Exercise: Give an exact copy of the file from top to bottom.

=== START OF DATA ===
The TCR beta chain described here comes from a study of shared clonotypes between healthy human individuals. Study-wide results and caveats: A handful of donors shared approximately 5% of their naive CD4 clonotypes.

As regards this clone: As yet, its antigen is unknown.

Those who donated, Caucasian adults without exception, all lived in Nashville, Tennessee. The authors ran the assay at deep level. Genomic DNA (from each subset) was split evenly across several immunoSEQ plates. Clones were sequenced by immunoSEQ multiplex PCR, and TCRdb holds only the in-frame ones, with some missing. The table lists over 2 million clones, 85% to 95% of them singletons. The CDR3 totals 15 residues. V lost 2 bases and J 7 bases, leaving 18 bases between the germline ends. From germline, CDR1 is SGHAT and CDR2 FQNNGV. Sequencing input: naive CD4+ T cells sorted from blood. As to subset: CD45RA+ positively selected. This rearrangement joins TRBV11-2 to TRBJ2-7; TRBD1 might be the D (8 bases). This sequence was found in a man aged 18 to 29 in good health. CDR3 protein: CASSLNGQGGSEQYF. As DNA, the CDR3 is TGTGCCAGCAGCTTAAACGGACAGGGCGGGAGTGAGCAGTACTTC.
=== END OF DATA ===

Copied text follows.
The TCR beta chain described here comes from a study of shared clonotypes between healthy human individuals. Study-wide results and caveats: A handful of donors shared approximately 5% of their naive CD4 clonotypes.

As regards this clone: As yet, its antigen is unknown.

Those who donated, Caucasian adults without exception, all lived in Nashville, Tennessee. The authors ran the assay at deep level. Genomic DNA (from each subset) was split evenly across several immunoSEQ plates. Clones were sequenced by immunoSEQ multiplex PCR, and TCRdb holds only the in-frame ones, with some missing. The table lists over 2 million clones, 85% to 95% of them singletons. The CDR3 totals 15 residues. V lost 2 bases and J 7 bases, leaving 18 bases between the germline ends. From germline, CDR1 is SGHAT and CDR2 FQNNGV. Sequencing input: naive CD4+ T cells sorted from blood. As to subset: CD45RA+ positively selected. This rearrangement joins TRBV11-2 to TRBJ2-7; TRBD1 might be the D (8 bases). This sequence was found in a man aged 18 to 29 in good health. CDR3 protein: CASSLNGQGGSEQYF. As DNA, the CDR3 is TGTGCCAGCAGCTTAAACGGACAGGGCGGGAGTGAGCAGTACTTC.